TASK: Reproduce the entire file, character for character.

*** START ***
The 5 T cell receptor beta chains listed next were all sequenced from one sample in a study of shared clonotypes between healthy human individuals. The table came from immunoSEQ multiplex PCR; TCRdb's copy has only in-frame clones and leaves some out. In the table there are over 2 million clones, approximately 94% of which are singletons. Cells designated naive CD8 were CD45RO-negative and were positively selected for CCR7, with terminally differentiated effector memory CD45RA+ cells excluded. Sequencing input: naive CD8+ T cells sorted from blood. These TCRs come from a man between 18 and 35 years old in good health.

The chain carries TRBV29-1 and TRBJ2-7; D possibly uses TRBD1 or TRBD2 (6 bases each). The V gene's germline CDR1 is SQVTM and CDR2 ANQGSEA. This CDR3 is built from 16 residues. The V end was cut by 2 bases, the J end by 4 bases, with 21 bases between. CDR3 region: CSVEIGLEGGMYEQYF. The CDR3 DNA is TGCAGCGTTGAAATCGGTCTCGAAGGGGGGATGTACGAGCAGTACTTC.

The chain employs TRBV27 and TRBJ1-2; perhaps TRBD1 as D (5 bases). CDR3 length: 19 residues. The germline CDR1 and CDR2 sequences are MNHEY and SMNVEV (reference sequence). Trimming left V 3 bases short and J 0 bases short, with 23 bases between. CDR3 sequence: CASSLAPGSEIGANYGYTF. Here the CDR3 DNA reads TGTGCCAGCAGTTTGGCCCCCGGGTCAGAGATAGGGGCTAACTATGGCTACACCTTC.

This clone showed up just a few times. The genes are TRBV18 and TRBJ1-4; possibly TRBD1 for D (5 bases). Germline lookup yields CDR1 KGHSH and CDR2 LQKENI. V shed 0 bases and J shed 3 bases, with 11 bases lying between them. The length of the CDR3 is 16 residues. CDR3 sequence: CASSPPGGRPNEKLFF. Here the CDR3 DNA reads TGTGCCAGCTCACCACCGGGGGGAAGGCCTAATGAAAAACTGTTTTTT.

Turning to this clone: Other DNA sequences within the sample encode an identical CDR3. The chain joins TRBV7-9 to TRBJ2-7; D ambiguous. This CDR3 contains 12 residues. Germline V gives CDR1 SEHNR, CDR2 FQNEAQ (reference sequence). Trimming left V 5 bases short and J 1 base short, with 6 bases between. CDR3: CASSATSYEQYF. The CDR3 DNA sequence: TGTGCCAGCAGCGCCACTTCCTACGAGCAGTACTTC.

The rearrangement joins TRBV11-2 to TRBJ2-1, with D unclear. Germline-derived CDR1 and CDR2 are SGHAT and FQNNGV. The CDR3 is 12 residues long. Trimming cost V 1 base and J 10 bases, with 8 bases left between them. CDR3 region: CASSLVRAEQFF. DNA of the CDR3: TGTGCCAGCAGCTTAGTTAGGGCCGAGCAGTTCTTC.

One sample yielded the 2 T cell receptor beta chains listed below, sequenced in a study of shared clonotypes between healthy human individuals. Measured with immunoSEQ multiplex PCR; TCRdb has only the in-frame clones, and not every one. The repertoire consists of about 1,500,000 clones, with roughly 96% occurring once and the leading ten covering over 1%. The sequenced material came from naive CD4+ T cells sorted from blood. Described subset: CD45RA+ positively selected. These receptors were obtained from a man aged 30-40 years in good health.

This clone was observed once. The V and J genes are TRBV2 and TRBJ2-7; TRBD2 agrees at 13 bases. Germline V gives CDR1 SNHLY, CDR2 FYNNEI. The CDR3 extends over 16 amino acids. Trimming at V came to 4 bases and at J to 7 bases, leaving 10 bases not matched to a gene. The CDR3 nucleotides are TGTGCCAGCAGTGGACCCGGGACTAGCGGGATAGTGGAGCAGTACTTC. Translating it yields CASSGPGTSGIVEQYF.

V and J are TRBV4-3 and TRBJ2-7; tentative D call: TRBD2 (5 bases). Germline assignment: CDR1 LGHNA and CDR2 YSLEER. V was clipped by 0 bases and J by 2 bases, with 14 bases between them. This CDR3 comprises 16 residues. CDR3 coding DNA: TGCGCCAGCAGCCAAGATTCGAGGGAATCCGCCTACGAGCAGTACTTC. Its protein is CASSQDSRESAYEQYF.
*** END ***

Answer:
The 5 T cell receptor beta chains listed next were all sequenced from one sample in a study of shared clonotypes between healthy human individuals. The table came from immunoSEQ multiplex PCR; TCRdb's copy has only in-frame clones and leaves some out. In the table there are over 2 million clones, approximately 94% of which are singletons. Cells designated naive CD8 were CD45RO-negative and were positively selected for CCR7, with terminally differentiated effector memory CD45RA+ cells excluded. Sequencing input: naive CD8+ T cells sorted from blood. These TCRs come from a man between 18 and 35 years old in good health.

The chain carries TRBV29-1 and TRBJ2-7; D possibly uses TRBD1 or TRBD2 (6 bases each). The V gene's germline CDR1 is SQVTM and CDR2 ANQGSEA. This CDR3 is built from 16 residues. The V end was cut by 2 bases, the J end by 4 bases, with 21 bases between. CDR3 region: CSVEIGLEGGMYEQYF. The CDR3 DNA is TGCAGCGTTGAAATCGGTCTCGAAGGGGGGATGTACGAGCAGTACTTC.

The chain employs TRBV27 and TRBJ1-2; perhaps TRBD1 as D (5 bases). CDR3 length: 19 residues. The germline CDR1 and CDR2 sequences are MNHEY and SMNVEV (reference sequence). Trimming left V 3 bases short and J 0 bases short, with 23 bases between. CDR3 sequence: CASSLAPGSEIGANYGYTF. Here the CDR3 DNA reads TGTGCCAGCAGTTTGGCCCCCGGGTCAGAGATAGGGGCTAACTATGGCTACACCTTC.

This clone showed up just a few times. The genes are TRBV18 and TRBJ1-4; possibly TRBD1 for D (5 bases). Germline lookup yields CDR1 KGHSH and CDR2 LQKENI. V shed 0 bases and J shed 3 bases, with 11 bases lying between them. The length of the CDR3 is 16 residues. CDR3 sequence: CASSPPGGRPNEKLFF. Here the CDR3 DNA reads TGTGCCAGCTCACCACCGGGGGGAAGGCCTAATGAAAAACTGTTTTTT.

Turning to this clone: Other DNA sequences within the sample encode an identical CDR3. The chain joins TRBV7-9 to TRBJ2-7; D ambiguous. This CDR3 contains 12 residues. Germline V gives CDR1 SEHNR, CDR2 FQNEAQ (reference sequence). Trimming left V 5 bases short and J 1 base short, with 6 bases between. CDR3: CASSATSYEQYF. The CDR3 DNA sequence: TGTGCCAGCAGCGCCACTTCCTACGAGCAGTACTTC.

The rearrangement joins TRBV11-2 to TRBJ2-1, with D unclear. Germline-derived CDR1 and CDR2 are SGHAT and FQNNGV. The CDR3 is 12 residues long. Trimming cost V 1 base and J 10 bases, with 8 bases left between them. CDR3 region: CASSLVRAEQFF. DNA of the CDR3: TGTGCCAGCAGCTTAGTTAGGGCCGAGCAGTTCTTC.

One sample yielded the 2 T cell receptor beta chains listed below, sequenced in a study of shared clonotypes between healthy human individuals. Measured with immunoSEQ multiplex PCR; TCRdb has only the in-frame clones, and not every one. The repertoire consists of about 1,500,000 clones, with roughly 96% occurring once and the leading ten covering over 1%. The sequenced material came from naive CD4+ T cells sorted from blood. Described subset: CD45RA+ positively selected. These receptors were obtained from a man aged 30-40 years in good health.

This clone was observed once. The V and J genes are TRBV2 and TRBJ2-7; TRBD2 agrees at 13 bases. Germline V gives CDR1 SNHLY, CDR2 FYNNEI. The CDR3 extends over 16 amino acids. Trimming at V came to 4 bases and at J to 7 bases, leaving 10 bases not matched to a gene. The CDR3 nucleotides are TGTGCCAGCAGTGGACCCGGGACTAGCGGGATAGTGGAGCAGTACTTC. Translating it yields CASSGPGTSGIVEQYF.

V and J are TRBV4-3 and TRBJ2-7; tentative D call: TRBD2 (5 bases). Germline assignment: CDR1 LGHNA and CDR2 YSLEER. V was clipped by 0 bases and J by 2 bases, with 14 bases between them. This CDR3 comprises 16 residues. CDR3 coding DNA: TGCGCCAGCAGCCAAGATTCGAGGGAATCCGCCTACGAGCAGTACTTC. Its protein is CASSQDSRESAYEQYF.